Studies show that drivers using a hands-free or handheld mobile phone are slower at recognising and reacting to hazards.
Even careful drivers can be distracted by a call or text – and a split-second lapse in concentration could result in a crash.
On 1 July 2015 a woman driver who killed a cyclist after using her mobile phone was jailed for five years and banned from driving for 10 years by a Glasgow Court.
Julie Watson went on to delete a record of the call she had made before hitting Alistair Speed. Watson had told Police that she had taken out her phone to call an ambulance. She was not only found guilty of causing Mr Speed's death on the A91 on 5 September 2013 by dangerous driving, but also convicted of "attempting to defeat the ends of justice" by deleting a record of a call on her mobile.
Passing sentence Lord Kinclaven said "driving while using a mobile phone has the capacity to wreck lives and literally kill". He said: "Use of a hand-held mobile phone is in itself an unlawful act".
"The fact an offender is avoidably distracted by the use of a mobile phone when committing an offence of this sort will always make an offence more serious."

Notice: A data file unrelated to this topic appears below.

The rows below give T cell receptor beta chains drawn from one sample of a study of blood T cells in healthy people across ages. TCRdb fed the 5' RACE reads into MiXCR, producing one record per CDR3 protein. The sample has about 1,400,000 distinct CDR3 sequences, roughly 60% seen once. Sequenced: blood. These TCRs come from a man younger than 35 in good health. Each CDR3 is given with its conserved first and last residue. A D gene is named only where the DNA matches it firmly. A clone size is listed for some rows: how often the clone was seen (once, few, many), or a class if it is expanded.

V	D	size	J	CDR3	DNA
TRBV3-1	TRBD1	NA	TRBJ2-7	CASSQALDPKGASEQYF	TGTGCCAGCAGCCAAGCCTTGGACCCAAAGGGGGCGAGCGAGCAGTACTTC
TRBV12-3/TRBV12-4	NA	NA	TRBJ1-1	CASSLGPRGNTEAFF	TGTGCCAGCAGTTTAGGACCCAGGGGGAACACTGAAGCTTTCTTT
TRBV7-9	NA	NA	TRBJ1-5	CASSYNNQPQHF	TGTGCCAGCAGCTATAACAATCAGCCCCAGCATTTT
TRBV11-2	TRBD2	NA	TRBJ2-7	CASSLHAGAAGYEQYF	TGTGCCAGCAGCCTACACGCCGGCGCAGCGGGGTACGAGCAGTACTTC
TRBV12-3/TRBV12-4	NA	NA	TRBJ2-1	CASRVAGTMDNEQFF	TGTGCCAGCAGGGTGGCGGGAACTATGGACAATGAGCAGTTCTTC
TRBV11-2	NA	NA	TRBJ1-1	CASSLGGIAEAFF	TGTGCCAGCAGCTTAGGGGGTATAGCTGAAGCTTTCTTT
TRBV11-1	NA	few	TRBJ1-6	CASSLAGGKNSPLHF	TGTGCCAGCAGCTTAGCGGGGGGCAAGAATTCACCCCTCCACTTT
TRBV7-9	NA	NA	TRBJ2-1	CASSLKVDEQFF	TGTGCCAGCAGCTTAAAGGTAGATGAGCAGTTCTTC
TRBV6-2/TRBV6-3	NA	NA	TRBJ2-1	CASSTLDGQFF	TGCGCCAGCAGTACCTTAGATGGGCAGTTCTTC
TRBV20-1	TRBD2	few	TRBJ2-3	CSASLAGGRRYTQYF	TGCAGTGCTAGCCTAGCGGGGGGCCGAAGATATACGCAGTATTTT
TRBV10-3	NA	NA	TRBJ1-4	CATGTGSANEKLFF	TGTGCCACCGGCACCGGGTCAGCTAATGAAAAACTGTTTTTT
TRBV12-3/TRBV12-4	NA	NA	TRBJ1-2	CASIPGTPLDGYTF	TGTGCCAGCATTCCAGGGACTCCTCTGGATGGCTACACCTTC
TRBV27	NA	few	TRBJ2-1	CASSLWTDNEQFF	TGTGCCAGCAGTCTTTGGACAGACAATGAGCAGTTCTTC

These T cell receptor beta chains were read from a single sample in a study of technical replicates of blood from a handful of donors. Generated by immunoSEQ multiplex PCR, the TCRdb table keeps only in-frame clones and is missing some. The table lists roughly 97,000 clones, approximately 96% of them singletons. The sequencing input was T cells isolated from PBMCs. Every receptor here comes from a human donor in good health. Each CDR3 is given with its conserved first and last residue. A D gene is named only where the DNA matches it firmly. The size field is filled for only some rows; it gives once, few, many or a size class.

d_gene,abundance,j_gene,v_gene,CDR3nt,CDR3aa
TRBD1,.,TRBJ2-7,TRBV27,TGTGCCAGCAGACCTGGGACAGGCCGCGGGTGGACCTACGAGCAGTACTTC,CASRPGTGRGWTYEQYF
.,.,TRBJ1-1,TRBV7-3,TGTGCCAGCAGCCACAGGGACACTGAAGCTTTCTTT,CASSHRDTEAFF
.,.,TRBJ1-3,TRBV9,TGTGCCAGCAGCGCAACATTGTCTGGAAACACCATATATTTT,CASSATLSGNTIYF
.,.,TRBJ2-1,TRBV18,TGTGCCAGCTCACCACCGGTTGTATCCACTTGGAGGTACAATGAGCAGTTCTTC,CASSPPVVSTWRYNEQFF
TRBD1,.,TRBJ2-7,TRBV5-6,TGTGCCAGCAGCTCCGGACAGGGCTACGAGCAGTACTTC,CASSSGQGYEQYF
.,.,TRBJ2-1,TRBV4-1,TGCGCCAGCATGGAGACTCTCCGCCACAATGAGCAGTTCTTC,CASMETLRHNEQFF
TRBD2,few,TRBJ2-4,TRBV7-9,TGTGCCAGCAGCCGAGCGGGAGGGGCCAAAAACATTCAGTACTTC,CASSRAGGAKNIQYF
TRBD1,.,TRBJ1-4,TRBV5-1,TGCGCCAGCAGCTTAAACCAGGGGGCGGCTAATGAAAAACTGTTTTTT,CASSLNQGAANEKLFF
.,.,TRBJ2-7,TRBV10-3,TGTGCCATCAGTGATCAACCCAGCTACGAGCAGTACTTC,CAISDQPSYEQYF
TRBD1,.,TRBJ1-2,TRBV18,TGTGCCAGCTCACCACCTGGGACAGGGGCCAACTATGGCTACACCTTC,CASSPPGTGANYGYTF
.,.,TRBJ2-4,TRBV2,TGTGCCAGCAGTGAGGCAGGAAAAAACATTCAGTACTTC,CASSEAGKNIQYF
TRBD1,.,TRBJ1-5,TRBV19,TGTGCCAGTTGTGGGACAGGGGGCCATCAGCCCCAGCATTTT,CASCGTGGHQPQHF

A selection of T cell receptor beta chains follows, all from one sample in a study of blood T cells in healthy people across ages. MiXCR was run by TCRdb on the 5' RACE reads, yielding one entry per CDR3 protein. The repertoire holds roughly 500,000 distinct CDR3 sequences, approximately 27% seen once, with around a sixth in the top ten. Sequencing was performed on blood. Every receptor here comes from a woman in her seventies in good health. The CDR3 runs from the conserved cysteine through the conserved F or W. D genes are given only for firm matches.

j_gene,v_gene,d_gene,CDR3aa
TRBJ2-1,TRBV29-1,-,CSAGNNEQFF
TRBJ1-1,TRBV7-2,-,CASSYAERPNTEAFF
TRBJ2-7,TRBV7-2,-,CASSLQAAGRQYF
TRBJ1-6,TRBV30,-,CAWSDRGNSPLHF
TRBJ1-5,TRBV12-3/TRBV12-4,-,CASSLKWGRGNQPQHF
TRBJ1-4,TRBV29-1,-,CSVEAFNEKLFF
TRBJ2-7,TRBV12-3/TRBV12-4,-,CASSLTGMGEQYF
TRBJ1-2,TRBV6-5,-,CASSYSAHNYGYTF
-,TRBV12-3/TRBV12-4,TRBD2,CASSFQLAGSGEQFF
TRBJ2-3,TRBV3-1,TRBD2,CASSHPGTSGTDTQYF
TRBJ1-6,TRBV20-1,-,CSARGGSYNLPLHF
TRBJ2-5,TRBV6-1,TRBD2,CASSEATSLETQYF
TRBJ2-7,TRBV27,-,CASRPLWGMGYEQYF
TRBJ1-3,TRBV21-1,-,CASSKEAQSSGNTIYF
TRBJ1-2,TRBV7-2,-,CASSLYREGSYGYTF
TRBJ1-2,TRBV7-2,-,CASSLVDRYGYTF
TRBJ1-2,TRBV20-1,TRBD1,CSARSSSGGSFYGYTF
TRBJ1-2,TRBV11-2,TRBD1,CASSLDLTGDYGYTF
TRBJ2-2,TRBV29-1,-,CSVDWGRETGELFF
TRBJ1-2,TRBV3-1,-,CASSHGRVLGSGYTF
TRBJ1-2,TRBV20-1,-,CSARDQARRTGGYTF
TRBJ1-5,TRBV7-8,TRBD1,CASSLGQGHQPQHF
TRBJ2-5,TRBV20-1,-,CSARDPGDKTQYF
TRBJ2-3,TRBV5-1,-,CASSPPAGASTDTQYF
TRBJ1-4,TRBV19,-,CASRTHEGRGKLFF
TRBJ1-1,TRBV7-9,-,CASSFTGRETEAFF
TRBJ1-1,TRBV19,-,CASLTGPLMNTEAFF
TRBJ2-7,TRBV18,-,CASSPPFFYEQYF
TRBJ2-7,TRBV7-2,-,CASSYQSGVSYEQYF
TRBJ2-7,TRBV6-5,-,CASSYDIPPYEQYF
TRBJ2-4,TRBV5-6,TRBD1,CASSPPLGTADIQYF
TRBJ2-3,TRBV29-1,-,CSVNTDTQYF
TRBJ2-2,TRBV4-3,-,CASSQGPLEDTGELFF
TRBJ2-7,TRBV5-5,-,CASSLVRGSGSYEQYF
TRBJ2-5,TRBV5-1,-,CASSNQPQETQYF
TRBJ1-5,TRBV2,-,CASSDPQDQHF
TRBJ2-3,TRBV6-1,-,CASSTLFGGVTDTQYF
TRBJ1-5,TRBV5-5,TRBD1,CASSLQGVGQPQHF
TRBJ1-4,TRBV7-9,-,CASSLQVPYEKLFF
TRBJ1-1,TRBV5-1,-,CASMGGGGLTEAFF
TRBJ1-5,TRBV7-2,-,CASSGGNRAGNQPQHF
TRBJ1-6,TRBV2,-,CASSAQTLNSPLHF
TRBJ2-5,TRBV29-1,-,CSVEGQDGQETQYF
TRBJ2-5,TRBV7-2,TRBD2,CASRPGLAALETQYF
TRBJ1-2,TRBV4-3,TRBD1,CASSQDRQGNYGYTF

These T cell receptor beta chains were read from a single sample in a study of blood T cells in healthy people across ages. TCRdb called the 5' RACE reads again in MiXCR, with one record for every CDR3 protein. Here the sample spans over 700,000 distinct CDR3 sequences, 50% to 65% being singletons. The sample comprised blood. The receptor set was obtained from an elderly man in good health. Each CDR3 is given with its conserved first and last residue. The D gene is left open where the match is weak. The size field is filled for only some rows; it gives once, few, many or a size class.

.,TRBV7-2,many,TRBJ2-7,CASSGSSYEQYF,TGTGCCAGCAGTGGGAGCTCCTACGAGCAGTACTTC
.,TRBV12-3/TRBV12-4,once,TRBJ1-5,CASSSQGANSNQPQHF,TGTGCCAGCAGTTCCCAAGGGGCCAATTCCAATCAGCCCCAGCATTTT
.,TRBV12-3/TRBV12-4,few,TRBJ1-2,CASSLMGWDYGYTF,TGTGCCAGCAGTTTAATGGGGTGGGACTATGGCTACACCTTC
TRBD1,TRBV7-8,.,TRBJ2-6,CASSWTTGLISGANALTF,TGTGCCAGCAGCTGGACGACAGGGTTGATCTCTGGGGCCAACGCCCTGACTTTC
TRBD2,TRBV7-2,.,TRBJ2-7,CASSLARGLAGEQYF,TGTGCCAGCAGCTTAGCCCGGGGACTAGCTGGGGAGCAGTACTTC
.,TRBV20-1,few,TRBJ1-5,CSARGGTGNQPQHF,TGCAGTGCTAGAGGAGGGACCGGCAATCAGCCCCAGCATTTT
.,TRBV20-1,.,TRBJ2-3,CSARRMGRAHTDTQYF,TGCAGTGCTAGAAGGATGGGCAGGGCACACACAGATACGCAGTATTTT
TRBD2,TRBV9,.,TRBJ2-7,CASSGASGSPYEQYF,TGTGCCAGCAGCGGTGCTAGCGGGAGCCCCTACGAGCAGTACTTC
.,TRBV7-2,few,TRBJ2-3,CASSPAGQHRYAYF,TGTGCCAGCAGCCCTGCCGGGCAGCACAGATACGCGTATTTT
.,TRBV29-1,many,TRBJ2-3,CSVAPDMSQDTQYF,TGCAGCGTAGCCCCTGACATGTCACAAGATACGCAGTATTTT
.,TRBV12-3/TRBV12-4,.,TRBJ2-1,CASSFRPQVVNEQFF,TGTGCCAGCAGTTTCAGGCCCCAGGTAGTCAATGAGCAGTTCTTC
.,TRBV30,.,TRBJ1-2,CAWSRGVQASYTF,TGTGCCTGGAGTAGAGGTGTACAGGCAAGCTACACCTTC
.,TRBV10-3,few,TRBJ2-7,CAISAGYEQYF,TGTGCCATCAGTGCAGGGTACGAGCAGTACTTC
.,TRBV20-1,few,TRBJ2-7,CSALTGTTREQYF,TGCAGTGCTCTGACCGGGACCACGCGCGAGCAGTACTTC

Mobile Use and the Law
What does the law say about mobile phones while driving?
It’s illegal to drive a vehicle or ride a motorbike while using a handheld mobile phone or similar device. This includes using your mobile phone to follow a map. Hands-free phones are also a distraction, and you risk prosecution for not having proper control of a vehicle if the Police see you driving poorly while using one.
What is the penalty if caught using a mobile phone while driving?
If you’re caught using a handheld phone while driving, you’ll get 3 penalty points on your licence and a fine of £100. Points on your licence may result in higher insurance costs. If you get just 6 points in the first two years after passing your test, you will lose your licence. You may use a hands-free phone while driving but you can still be prosecuted if you’re not in proper control of your vehicle. The penalties are same as being caught using a handheld phone.
If a case goes to Court, in addition to points, you could face discretionary disqualification on top a maximum fine of £1,000 (or £2,500 in the case of drivers of buses/coaches and goods vehicles).
When is a driver allowed to use a hand-held phone?
There is an exception for calls to 999 or 112 in a genuine emergency where it would be unsafe or impractical to stop. Using 2-way radio equipment when driving is not a specific offence. Remember that a conversation could still distract from the concentration needed to drive safely. If you do not have proper control, then the Police can still take action. You can use hands-free phones, sat navs and 2-way radios when you’re driving or riding, but if the Police think you’re distracted and not in control of your vehicle you could still get stopped and penalised.
What counts as "driving"?
Driving is using a motor vehicle on public roads and can include when a vehicle is stopped at traffic lights or during a traffic hold-up. Therefore you should not use that time to make or receive a call. Park safely and then use the phone (but not on the motorway hard shoulder).